HUTSON, LEE JOHN
HUTSON, LEE JOHN (1850–1911). Lee John Hutson, Panhandle rancher, was born on November 9, 1850, in Herefordshire, England. Little is known of his parentage or early life. After immigrating to the United States, he was involved for several years with the Armour Packing Company and lived in Kansas City, where he represented an English loan company. Having managed a ranch in Kansas, he was employed in February 1889 by the Cedar Valley Land and Cattle Company as foreman of the T Anchor Ranch, headquartered in Randall County, Texas. His primary task was to close out the company holdings as a result of the losses that the T Anchor had suffered from the drought and blizzards in 1885–86. After arriving at the ranch on February 16, however, Hutson urged the syndicate not to sell out. He argued that more profits could be made by buying and selling steers, improving the herds with blooded stock, and drilling wells in pastures where water was not easily accessible.
Since he desired to keep the ranch intact, he initially opposed the organization of Randall County and the selection of a county seat, Canyon City, so near the headquarters. However, he soon became a leading booster of the county. He began buying land for himself and raising cattle on his own. After the Cedar Valley company "threw up" its leases in 1895, Hutson formed a partnership with Emmett Powers and leased several blocks of land on which he ran cattle under the Crescent G brand. He sold out this interest to Vinson Roe in 1900 but continued as foreman of the T Anchor until 1902. Thereafter he concentrated on his own properties and built up an exceptionally large herd of registered Herefords. Adept as a dealer in high-bred cattle, he won numerous blue ribbons and other prizes at stock shows in Fort Worth, Denver, Chicago, and Kansas City. In April 1907 he was one of thirteen ranchers who met at the old Amarillo Hotel to form the Panhandle Hereford Breeders Association; in 1910 he was elected vice president of that association. By 1909 Hutson was the owner of two large ranches in Randall County, one on Palo Duro Creek northwest of Canyon, and the other on Tierra Blanca Creek south of Umbarger. He also owned a ranch in Arkansas and land on the future townsite of Texico, New Mexico, some of which he sold for $30,000.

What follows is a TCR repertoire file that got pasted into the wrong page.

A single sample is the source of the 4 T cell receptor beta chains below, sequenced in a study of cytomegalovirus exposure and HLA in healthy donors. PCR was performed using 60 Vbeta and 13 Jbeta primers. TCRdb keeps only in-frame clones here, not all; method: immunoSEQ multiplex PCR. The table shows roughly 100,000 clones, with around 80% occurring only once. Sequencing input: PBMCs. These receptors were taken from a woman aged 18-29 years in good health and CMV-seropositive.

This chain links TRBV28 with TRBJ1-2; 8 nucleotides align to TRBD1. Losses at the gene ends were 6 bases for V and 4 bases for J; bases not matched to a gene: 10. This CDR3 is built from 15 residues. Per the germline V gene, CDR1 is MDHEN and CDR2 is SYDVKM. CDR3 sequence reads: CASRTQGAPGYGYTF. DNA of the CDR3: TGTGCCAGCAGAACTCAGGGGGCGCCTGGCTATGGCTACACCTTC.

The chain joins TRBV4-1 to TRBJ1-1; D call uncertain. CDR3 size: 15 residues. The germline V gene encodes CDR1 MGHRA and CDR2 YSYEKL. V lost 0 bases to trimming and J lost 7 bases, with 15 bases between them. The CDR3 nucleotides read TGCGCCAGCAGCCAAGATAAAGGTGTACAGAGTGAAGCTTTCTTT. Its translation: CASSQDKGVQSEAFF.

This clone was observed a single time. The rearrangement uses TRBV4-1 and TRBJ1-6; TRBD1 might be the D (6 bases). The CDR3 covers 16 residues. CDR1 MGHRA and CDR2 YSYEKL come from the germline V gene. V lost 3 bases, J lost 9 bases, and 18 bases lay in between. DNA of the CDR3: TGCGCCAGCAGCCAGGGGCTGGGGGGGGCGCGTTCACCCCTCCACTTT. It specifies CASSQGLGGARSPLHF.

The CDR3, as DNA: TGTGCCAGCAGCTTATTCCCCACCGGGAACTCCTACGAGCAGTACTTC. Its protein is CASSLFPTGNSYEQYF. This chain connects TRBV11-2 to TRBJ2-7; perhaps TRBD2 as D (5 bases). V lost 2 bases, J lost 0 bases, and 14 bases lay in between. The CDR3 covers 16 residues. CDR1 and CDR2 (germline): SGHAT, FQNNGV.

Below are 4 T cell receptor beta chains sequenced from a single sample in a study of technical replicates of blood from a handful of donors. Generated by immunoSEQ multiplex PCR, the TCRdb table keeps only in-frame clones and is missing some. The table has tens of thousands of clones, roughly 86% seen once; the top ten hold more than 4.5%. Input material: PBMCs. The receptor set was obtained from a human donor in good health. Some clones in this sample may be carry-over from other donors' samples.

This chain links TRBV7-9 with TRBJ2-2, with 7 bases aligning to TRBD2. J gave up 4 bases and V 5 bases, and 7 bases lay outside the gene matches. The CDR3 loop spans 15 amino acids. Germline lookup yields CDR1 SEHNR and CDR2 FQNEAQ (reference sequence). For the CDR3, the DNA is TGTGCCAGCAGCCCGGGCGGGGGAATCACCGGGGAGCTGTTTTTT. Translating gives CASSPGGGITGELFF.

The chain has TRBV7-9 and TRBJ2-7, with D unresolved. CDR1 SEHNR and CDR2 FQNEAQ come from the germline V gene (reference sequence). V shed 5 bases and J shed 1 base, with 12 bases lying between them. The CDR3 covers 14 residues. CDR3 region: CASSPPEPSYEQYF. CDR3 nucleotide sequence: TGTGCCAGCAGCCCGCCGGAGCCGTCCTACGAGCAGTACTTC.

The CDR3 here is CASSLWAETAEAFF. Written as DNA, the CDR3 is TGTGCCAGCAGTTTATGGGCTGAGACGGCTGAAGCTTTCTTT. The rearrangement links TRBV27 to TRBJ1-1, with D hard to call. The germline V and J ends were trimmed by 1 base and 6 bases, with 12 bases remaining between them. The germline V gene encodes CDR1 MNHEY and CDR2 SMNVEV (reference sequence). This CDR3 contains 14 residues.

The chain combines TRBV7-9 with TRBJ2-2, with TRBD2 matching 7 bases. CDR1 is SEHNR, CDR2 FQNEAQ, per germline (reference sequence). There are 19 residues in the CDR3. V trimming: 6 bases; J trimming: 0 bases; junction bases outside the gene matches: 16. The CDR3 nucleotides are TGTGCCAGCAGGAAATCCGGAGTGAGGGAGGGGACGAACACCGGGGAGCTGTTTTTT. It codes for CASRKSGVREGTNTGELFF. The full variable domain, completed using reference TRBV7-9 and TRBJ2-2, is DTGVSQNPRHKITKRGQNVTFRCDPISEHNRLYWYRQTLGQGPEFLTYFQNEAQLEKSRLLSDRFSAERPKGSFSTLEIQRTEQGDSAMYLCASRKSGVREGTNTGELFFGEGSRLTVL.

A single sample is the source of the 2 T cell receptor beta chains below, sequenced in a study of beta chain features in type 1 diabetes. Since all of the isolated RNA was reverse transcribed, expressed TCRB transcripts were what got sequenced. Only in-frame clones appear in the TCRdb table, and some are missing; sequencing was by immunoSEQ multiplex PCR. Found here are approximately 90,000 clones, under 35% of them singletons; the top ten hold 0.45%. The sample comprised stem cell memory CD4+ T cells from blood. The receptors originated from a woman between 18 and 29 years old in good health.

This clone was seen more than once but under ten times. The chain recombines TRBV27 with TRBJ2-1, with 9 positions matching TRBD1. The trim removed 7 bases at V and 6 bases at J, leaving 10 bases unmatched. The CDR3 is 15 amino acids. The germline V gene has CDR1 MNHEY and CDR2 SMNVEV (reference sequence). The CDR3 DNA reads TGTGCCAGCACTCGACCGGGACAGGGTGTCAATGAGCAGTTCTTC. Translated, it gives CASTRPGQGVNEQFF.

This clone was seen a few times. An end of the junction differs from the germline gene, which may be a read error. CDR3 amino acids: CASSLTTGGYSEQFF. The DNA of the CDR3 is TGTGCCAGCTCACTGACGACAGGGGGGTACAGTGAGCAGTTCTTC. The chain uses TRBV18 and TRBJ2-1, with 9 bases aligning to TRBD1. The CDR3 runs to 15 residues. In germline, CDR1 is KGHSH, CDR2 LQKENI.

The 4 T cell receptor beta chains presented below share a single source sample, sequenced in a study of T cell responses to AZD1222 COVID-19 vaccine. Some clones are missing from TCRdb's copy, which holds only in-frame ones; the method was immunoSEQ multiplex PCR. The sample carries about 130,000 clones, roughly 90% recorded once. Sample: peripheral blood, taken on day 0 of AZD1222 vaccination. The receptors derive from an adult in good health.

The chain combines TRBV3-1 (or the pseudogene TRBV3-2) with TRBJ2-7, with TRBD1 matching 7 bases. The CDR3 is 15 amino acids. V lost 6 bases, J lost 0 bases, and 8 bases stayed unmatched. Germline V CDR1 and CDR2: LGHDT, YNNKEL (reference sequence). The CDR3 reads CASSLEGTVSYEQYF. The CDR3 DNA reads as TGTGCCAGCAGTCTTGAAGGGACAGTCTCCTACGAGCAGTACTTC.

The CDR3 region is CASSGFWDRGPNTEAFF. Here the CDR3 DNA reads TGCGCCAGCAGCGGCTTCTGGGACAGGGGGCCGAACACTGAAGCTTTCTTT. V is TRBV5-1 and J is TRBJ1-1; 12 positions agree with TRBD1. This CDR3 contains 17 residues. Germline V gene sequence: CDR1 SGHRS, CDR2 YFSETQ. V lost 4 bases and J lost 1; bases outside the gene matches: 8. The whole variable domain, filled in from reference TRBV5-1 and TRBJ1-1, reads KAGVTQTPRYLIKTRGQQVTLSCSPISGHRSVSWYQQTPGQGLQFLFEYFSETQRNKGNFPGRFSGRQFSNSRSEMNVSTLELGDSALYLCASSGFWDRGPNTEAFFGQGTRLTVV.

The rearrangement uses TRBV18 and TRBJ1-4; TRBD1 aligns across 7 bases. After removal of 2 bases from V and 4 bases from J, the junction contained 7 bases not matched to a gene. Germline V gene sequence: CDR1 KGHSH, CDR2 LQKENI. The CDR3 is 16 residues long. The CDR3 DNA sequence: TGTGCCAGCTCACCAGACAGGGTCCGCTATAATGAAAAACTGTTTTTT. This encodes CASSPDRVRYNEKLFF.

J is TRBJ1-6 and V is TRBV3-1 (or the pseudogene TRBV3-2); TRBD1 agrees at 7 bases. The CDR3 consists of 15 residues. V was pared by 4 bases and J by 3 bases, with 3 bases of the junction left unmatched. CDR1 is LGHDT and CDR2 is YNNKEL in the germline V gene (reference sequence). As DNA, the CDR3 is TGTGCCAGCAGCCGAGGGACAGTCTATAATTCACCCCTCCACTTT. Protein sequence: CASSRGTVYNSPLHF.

As a civic leader, Hutson dedicated himself to Canyon's growth. At one time he was said to have owned at least half of the property in town, including the Victoria Hotel, which he bought from Lincoln G. Conner in 1896. In 1898 he used his influence to get the Pecos and Northern Texas Railway routed through Canyon. Hutson helped organize the First National Bank and served as its vice president and on its board of directors. He also donated land to build an Episcopal church, gave money for the establishment of West Texas State Normal College (now West Texas A&M University), and helped establish the German Catholic community at Umbarger.
On February 2, 1909, Hutson married Mrs. Katherine Hewins Gamel, a widow with three children. Two years later, on January 14, 1911, he suffered a fatal heart attack while conducting business at the Amarillo Hotel. He was buried in Llano Cemetery, Amarillo.
Image Use Disclaimer
All copyrighted materials included within the Handbook of Texas Online are in accordance with Title 17 U.S.C. Section 107 related to Copyright and “Fair Use” for Non-Profit educational institutions, which permits the Texas State Historical Association (TSHA), to utilize copyrighted materials to further scholarship, education, and inform the public. The TSHA makes every effort to conform to the principles of fair use and to comply with copyright law.
For more information go to: http://www.law.cornell.edu/uscode/17/107.shtml
If you wish to use copyrighted material from this site for purposes of your own that go beyond fair use, you must obtain permission from the copyright owner.
The following, adapted from the Chicago Manual of Style, 15th edition, is the preferred citation for this article.Handbook of Texas Online, H. Allen Anderson, "Hutson, Lee John," accessed September 30, 2016, http://www.tshaonline.org/handbook/online/articles/fhu79.
Uploaded on June 15, 2010. Published by the Texas State Historical Association.